« PreviousContinue »
have done away the incomprehensible jargon of the Trinitarian arithmetic, that three are one, and one is three; when we shall have knocked down the artificial scaffolding, reared to mask from view the simple structure of Jesus; when, in short, we shall have unlearned everything which has been taught since his day, and got back to the pure and simple doctrines he inculcated, we shall then be truly and worthily his disciples; and my opinion is that if nothing had ever been added to what flowed purely from his lips, the whole world would at this day have been Christian. I know that the case you cite, of Dr. Drake, has been a common one. The religion-builders have so distorted and deformed the doctrines of Jesus, so muffled them in mysticisms, fancies, and falsehoods, have caricatured them into forms so monstrous and inconceivable, as to shock reasonable thinkers, to revolt them against the whole, and drive them rashly to pronounce its founder an impostor. Had there never been a commentator, there never would have been an infidel. In the present advance of truth, which we both approve, I do not know that you and I may think alike on all points. As the Creator has made no two faces alike, so no two minds, and probably no two creeds. We well know that among Unitarians themselves there are strong shades of difference, as between Doctors Price and Priestley, for example. So there may be peculiarities in your creed and in mine. They are honestly formed without doubt. I do not wish to trouble the world with mine, nor to be troubled for them. These accounts are to be settled only with him who made us; and to him we leave it, with charity for all others, of whom, also, he is the only rightful and competent judge. I have little doubt that the whole of our country will soon be rallied to the unity of the Creator, and, I hope, to the pure doctrines of Jesus also.
In saying to you so much, and without reserve, on a subject on which I never permit myself to go before the public, I know that I am safe against the infidelities which have so often betrayed my letters to the strictures of those for whom they were not written, and to whom I never meant to commit my peace. To yourself I wish every happiness, and will conclude, as you have done, in the same simple style of antiquity, da operam ut valeas; hoc mihi gratius facere nihil potes.
MONTICELLO, 27 February, 1821.
TO JOHN ADAMS, RECALLING THEIR LONG FRIENDSHIP,
letter as due to a friendship coeval with our government, and now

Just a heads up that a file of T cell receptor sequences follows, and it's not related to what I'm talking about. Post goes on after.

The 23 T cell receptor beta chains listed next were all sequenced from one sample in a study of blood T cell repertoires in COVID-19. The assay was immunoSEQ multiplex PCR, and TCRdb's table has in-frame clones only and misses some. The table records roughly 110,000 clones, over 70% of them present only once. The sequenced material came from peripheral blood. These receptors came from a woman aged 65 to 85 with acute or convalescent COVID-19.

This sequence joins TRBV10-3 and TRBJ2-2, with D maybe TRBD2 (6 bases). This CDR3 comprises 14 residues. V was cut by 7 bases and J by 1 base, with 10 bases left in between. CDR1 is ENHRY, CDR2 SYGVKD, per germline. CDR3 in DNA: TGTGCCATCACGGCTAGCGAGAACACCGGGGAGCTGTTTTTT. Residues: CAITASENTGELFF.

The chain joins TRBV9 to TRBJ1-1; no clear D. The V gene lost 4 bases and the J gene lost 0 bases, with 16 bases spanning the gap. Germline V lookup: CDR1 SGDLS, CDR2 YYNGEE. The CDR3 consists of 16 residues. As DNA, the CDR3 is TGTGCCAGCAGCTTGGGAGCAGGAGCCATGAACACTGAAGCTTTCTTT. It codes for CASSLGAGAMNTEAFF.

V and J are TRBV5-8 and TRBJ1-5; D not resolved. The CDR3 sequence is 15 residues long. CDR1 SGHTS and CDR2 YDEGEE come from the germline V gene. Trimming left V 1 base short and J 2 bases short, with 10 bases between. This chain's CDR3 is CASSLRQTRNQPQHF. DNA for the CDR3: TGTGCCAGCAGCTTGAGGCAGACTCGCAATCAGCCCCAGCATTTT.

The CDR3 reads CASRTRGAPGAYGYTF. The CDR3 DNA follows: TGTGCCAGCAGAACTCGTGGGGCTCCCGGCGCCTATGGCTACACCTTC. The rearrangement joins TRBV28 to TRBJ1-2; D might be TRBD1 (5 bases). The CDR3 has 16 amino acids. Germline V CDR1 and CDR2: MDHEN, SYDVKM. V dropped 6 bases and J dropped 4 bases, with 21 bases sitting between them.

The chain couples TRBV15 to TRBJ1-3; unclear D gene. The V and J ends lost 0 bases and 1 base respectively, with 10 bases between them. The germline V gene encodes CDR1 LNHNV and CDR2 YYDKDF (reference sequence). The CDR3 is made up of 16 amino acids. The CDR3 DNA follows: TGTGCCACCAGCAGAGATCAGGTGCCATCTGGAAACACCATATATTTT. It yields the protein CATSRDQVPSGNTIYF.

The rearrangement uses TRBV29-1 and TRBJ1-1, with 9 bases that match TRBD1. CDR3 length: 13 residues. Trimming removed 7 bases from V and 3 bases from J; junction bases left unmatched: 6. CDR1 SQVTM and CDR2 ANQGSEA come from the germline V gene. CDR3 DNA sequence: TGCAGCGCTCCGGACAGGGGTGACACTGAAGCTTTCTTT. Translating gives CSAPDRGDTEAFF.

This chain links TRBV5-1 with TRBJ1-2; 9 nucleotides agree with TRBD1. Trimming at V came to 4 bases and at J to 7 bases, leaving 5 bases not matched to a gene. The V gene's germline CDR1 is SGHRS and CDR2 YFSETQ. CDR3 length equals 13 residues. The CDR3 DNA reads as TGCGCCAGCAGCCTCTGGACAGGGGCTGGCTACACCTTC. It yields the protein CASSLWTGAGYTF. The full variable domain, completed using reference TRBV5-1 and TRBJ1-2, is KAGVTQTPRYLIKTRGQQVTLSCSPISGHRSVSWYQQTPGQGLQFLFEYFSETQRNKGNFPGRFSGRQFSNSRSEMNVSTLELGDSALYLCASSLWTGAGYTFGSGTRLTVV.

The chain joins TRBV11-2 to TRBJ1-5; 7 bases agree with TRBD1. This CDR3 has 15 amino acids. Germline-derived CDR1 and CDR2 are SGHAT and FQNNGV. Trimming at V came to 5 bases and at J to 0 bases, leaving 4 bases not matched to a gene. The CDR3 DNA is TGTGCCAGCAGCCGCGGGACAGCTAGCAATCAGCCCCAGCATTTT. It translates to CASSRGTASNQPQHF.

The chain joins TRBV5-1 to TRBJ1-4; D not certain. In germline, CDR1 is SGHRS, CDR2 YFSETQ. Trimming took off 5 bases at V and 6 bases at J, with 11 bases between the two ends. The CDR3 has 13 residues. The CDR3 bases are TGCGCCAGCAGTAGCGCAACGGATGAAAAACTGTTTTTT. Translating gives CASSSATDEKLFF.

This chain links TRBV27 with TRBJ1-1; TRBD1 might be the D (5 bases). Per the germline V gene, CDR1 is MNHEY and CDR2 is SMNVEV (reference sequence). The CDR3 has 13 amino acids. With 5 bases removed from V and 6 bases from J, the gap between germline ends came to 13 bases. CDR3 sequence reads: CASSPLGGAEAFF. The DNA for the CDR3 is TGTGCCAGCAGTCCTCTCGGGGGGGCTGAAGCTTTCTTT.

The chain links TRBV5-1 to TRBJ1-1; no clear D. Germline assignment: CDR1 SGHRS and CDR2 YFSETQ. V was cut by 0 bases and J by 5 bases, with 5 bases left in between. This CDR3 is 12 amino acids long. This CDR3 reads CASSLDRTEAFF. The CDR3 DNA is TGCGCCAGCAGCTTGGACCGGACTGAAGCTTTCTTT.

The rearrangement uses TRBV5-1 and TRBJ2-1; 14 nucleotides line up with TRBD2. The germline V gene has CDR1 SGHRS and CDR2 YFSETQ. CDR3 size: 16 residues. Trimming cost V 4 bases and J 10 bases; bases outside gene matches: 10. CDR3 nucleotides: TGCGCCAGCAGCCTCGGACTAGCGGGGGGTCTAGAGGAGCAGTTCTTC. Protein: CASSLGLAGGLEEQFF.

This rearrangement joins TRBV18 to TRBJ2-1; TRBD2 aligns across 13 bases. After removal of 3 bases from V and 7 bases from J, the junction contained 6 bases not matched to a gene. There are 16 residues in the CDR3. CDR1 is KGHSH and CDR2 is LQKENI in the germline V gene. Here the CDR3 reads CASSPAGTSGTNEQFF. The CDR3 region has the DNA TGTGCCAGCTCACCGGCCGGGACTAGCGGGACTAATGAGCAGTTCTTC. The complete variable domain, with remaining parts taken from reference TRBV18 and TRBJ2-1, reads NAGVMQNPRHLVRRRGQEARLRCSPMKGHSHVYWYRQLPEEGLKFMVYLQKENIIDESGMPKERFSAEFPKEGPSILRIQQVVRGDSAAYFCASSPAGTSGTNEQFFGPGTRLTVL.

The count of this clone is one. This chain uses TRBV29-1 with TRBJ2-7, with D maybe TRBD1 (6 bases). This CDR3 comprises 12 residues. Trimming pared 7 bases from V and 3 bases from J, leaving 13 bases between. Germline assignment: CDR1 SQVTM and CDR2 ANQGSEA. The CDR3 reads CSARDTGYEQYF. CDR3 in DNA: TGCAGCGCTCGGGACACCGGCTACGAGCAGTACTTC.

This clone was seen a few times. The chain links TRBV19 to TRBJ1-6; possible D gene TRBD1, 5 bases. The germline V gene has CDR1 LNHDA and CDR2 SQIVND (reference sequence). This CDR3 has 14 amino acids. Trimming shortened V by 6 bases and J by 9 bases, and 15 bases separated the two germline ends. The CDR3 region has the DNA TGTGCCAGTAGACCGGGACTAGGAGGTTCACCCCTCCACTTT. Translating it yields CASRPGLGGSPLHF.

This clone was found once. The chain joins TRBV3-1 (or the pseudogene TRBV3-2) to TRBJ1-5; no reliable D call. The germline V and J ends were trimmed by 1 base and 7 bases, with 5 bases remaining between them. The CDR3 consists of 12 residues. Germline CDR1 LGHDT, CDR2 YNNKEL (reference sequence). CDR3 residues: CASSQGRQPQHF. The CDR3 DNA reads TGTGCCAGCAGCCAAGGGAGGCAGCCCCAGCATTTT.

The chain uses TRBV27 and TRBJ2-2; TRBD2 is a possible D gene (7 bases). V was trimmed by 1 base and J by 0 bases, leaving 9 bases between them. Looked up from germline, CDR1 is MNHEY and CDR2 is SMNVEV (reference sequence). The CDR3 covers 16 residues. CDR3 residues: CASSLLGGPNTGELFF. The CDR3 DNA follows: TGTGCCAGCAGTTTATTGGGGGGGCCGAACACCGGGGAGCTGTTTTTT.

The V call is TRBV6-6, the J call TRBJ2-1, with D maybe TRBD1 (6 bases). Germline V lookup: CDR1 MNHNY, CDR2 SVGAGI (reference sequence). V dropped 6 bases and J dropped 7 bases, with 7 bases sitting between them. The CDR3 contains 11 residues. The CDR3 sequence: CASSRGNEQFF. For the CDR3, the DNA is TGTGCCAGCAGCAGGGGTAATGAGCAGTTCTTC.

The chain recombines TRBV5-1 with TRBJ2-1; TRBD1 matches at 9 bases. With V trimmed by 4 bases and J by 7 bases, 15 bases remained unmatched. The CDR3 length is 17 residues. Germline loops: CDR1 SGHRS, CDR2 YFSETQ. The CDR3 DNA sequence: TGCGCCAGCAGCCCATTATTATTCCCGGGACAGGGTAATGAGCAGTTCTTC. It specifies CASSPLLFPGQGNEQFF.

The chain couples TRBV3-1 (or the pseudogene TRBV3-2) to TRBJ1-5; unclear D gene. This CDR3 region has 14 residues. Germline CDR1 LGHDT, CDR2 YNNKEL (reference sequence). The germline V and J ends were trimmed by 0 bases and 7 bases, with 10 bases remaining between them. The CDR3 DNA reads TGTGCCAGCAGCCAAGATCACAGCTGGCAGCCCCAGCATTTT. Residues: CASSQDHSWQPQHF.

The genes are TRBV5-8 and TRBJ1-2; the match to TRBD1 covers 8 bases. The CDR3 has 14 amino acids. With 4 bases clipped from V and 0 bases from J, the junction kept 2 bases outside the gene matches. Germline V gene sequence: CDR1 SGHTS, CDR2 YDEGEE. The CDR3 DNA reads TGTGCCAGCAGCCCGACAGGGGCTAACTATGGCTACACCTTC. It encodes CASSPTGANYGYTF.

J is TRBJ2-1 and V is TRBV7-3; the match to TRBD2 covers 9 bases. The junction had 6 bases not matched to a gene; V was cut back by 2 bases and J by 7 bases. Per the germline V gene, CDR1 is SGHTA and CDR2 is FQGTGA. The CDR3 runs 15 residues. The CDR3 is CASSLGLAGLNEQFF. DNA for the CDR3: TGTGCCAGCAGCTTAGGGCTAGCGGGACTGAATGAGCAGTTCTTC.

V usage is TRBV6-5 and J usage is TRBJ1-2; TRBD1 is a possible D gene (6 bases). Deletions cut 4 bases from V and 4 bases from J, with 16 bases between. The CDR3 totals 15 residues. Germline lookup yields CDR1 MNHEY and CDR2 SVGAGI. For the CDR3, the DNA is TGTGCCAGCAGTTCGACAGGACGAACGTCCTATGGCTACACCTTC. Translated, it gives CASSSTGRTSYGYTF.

attempted to be poisoned, when too late in life to be replaced by new affections. I had for sometime observed in the public papers, dark hints and mysterious innuendoes of a correspondence of yours with a friend, to whom you had opened your bosom without reserve, and which was to be made public by that friend or his representative. And now it is said to be actually published. It has not yet reached us, but extracts have been given, and such as seemed most likely to draw a curtain of separation between you and myself. Were there no other motive than that of indignation against the author of this outrage on private confidence, whose shaft seems to have been aimed at yourself more particularly, this would make it the duty of every honorable mind to disappoint that aim, by opposing to its impression a seven-fold shield of apathy and insensibility. With me, however, no such armor is needed. The circumstances of the times in which we have happened to live, and the partiality of our friends at a particular period, placed us in a state of apparent opposition, which some might suppose to be personal also; and there might not be wanting those who wished to make it so, by filling our ears with malignant falsehoods, by dressing up hideous phantoms of their own creation, presenting them to you under my name, to me under yours, and endeavoring to instil into our minds things concerning each other the most. destitute of truth. And if there had been, at any time, a moment when we were off our guard, and in a temper to let the whispers of these people make us forget what we had known of each other for so many years, and years of so much trial, yet all men who have attended to the workings of the human mind, who have seen the false colors under which passion sometimes dresses the actions and motives of others, have seen also those passions subsiding with time and reflection, dissipating like mists before the rising sun, and restoring to us the sight of all things in their true shape and colors. It would be strange, indeed, if, at our years, we were to go back an age to hunt up imaginary or forgotten facts, to disturb the repose of affections so sweetening to the evening of our lives. Be assured, my dear sir, that I am incapable of receiving the slightest impression from the effort now made to plant thorns on the pillow of age, worth and wisdom, and to sow tares between friends who have been such for near half a century. Beseeching you, then, not to suffer your mind to be disquieted by this wicked attempt to poison its peace, and praying you to throw it by among the things which have never happened, I add sincere assurances of my unabated and constant attachment, friendship, and respect.